Some thoughts on local Church membership - reexamining the blueprint.
The importance of
establishing and maintaining a regenerate church membership has been
fully and helpfully examined from the scripture proof texts in Peter
The key argument in the booklet for a
distinction between all worshippers or all attenders some of whom are
not members and members is based on the need for discipline.
Cor.5.9-13) 'I wrote unto you in an epistle not to company with
fornicators: Yet not altogether with the fornicators of this world, or
with the covetous, or extortioners, or with idolaters; for then must ye
needs go out of the world. But now I have written unto you not to keep
company, if any man that is called a brother be a fornicator, or
covetous, or an idolater, or a railer, or a drunkard, or an
extortioner; with such an one no not to eat. For what have I to do to
judge them also that are without? do not ye judge them that are within?
But them that are without God judgeth. Therefore put away from among
yourselves that wicked person.'
Having received discipline I can
personally testify to the great pain and difficulty it causes, not only
the party concerned, but also others in the church. It is of course
commonly a cause of serious church splits, so must be handled wisely,
patiently and carefully, with a single eye to the glory of God and the
holiness of the fellowship.
However in practice the situation in
some large churches with regenerate church memberships is anomalous.
There are many 'non-members' who are as active and vigorous, if not
more, than the members themselves, and all would acknowledge such
brethren are truly saved, but for one reason or another (perhaps
membership elsewhere or reservations about some of the doctrines or
policy of the church, hold back). We are a small fellowship, but is
this not also beginning to be apparent with us? They are as much an leg
or hand or eye in the body as us, yet the name does not appear in the
member's register. Is this really scriptural?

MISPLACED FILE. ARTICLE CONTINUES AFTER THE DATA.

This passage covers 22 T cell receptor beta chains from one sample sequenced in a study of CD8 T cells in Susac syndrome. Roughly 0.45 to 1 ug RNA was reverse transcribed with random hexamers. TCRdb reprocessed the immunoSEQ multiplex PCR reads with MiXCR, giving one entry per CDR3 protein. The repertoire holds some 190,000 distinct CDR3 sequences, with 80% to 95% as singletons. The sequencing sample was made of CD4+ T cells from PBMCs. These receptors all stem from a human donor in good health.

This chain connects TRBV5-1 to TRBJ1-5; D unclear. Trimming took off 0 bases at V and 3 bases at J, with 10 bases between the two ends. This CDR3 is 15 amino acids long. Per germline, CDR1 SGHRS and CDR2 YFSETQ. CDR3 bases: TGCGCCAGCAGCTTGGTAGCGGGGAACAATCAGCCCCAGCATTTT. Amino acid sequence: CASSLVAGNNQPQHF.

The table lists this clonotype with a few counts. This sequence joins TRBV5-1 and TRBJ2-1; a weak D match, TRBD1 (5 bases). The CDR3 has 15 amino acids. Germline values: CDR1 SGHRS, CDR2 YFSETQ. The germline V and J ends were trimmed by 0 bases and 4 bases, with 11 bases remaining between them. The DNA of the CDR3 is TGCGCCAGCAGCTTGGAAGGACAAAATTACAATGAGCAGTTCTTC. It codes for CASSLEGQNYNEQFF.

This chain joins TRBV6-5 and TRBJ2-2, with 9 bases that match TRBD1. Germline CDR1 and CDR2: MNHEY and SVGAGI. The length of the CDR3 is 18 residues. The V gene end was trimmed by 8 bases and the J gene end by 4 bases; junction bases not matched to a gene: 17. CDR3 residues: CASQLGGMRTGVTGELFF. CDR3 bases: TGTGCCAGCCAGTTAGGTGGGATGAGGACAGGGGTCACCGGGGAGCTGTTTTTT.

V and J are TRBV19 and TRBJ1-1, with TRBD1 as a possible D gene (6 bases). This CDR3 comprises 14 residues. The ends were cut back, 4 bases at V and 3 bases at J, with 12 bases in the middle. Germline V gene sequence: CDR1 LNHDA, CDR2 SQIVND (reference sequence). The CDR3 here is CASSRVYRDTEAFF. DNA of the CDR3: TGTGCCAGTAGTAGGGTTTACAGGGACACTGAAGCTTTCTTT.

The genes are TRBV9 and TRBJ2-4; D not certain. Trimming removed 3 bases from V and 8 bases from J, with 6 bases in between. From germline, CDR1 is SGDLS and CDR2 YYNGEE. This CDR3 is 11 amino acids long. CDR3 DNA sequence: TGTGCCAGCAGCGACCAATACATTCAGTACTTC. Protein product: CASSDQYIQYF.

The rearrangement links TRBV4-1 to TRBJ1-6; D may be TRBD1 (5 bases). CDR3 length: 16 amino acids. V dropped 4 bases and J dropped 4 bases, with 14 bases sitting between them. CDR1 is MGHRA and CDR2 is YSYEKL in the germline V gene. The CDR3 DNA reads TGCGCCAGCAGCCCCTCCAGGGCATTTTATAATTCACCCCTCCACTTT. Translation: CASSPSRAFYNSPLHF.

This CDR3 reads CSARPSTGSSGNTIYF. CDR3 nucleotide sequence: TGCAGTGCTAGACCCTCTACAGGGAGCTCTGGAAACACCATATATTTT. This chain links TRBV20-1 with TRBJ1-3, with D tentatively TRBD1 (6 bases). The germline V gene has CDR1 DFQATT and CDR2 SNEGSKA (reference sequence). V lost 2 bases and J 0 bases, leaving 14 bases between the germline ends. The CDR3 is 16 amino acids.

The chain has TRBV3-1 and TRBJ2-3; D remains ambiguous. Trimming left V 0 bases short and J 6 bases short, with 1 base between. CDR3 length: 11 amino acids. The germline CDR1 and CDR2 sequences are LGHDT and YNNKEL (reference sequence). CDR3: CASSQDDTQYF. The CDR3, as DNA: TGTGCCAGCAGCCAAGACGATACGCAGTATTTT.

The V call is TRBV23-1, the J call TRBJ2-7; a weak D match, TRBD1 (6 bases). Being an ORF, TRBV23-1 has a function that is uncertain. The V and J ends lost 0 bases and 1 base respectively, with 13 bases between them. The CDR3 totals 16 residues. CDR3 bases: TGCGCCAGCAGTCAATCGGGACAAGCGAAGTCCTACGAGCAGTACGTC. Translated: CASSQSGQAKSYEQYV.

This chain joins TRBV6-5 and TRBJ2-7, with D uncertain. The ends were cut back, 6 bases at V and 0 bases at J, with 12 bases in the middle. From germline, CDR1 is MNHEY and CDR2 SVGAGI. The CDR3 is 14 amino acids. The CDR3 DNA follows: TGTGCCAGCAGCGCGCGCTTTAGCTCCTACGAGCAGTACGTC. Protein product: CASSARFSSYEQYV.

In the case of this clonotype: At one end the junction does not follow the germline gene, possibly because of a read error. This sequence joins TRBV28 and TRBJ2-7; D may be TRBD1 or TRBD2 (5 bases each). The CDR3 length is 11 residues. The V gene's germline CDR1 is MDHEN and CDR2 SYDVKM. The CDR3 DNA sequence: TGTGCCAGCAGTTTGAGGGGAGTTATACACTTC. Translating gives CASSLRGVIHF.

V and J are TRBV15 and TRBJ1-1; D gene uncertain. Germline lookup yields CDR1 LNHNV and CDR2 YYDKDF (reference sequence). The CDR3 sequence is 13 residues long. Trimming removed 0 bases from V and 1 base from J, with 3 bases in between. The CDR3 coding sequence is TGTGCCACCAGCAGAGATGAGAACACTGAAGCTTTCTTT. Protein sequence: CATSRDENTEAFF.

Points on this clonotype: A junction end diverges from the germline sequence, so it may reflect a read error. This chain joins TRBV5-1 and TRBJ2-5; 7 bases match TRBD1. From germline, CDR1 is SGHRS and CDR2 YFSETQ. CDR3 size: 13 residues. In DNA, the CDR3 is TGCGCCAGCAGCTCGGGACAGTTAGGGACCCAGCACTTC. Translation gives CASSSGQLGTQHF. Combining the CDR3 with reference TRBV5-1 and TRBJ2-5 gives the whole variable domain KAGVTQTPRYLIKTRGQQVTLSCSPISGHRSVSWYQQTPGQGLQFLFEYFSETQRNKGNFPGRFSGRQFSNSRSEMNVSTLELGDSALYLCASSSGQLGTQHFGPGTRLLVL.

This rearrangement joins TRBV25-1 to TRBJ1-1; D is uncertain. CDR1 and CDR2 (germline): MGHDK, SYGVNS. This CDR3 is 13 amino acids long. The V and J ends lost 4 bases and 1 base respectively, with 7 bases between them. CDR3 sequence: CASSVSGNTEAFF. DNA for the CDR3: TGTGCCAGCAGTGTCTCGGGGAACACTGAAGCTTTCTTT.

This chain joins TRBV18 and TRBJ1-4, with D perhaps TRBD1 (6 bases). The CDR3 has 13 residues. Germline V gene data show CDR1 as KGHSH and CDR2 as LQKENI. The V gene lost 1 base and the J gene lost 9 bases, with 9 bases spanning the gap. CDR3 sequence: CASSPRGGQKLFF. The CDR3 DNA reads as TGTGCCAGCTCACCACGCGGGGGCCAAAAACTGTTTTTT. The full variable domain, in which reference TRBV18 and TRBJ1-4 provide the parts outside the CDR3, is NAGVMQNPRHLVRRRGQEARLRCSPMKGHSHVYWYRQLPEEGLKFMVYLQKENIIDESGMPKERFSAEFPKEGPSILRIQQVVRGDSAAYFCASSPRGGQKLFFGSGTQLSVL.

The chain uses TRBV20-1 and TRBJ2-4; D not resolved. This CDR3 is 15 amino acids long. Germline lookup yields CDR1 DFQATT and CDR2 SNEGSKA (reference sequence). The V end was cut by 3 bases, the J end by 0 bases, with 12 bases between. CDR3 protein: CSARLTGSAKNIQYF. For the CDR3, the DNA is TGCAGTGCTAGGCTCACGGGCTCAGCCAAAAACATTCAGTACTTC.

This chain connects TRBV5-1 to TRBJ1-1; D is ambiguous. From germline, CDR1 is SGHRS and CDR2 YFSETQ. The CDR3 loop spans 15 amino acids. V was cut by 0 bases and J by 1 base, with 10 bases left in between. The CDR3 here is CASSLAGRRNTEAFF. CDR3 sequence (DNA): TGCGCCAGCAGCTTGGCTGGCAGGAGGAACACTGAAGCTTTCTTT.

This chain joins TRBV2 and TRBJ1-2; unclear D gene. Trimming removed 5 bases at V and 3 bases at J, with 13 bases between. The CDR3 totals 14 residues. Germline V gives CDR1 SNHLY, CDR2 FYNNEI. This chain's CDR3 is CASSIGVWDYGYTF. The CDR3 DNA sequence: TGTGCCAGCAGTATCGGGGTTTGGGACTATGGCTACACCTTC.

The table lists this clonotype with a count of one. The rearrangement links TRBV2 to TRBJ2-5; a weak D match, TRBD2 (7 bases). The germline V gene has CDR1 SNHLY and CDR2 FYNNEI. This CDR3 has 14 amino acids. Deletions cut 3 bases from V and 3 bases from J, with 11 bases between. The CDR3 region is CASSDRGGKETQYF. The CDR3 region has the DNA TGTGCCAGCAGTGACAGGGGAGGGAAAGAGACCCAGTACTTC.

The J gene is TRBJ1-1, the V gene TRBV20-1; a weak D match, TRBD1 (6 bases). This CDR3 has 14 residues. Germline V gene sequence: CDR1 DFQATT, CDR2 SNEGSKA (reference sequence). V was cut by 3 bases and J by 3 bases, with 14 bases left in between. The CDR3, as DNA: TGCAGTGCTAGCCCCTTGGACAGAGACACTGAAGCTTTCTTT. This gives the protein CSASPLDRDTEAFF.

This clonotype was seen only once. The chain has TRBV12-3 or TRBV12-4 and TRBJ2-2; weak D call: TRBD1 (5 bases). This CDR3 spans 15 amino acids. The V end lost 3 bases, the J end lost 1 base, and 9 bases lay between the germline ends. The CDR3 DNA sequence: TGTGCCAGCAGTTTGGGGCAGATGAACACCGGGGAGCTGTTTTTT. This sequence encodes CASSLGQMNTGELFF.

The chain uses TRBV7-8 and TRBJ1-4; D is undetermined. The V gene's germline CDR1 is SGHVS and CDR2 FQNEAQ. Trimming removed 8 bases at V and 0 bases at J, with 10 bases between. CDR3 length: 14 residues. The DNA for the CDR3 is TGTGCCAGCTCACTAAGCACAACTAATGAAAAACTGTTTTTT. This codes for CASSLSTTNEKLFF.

The other anomaly
is that the most severe form of discipline is withdrawal of the
privilege of participating at the Lord's Table. This is with good
reason, 'with such an one no not to eat', and if it applies to ordinary
meals, how much more to a sacred remembrance. However this same
blessing is extended to almost all believing worshippers who attend the
church, so necessarily does the duty of applying the sanction of
With good reason, some brethren argue that those
who have applied for and been accepted as fit candidates for baptism
should be admitted to the church upon their profession. Might it not as
easily be argued that those who partake of the Table with us, and
visibly express the communion of Christ, though many 'are one bread,
and one body: for we are all partakers of that one bread'?
not the command to 'purge out therefore the old leaven' apply just as
strictly to non members who partake of the Table, as it does to
members, for 'a little leaven leaveneth the whole lump'? Do we then
'keep the feast not with old leaven, neither with the leaven of malice
and wickedness; but with the unleavened bread of sincerity and truth'
for members only or for all the adherents who partake? Is it not the
Practically it strikes me, we should be as careful about
admitting visitors to the Table as we are to the membership, and as
free at admitting members to the church as we are in admitting
enquirers to the Table, even once. I suggest this would be both more
strict with respect to the Table, and probably less strict with respect
to the membership than we are now, provided the pulpit remains crystal
clear about error, and guards against leaven, and the church vigilant
to guard against any bitter root within.
Does this mean
admitting members of other churches to our members' meetings? If they
are worshipping and serving with us regularly - why not? Did not Paul
and Barnabas actively participate in the Council at Jerusalem? Apollos'
influence on Corinth seems to have been so profound, some unwisely
called themselves his followers, though Apollos later diffidently
avoided them, despite Paul's urging, no doubt from fear of inflaming
carnal affection and admiration (1 Cor.16.2). Was Apollos who came from
Ephesus, not admitted to the 'business meetings' at Corinth? It seems
unlikely. Phebe seems to have been given carte blanche by Paul in Rome
(Rom. 16.1), despite usually serving the church in Cenchrea. Did this
not extend to being party to detailed business discussion? Again, it
May the Lord sanctify and refine His Name in us in and by our fellowship with one another, to
His eternal pleasure and glory.